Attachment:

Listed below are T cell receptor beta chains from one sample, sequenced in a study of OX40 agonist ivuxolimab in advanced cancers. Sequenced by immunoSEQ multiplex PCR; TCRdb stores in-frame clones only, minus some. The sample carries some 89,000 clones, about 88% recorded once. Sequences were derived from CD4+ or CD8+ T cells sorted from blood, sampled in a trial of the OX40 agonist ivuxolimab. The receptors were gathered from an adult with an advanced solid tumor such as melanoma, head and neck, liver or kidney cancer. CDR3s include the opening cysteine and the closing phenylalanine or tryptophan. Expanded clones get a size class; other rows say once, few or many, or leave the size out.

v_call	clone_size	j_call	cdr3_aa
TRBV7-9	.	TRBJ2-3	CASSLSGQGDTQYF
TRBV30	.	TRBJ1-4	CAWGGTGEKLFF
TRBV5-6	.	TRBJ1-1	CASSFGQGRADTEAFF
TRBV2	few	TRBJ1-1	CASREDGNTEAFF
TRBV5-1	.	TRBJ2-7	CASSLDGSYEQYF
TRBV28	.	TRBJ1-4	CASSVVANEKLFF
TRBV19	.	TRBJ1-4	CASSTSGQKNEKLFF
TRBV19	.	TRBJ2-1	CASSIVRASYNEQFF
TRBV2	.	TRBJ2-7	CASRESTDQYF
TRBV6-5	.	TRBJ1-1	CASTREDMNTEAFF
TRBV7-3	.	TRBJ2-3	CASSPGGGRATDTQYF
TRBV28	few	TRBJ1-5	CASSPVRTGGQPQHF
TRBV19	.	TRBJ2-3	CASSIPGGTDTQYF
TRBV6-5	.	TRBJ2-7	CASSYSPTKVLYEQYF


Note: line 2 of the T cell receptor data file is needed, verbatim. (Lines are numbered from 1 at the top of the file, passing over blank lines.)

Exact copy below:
v_call	clone_size	j_call	cdr3_aa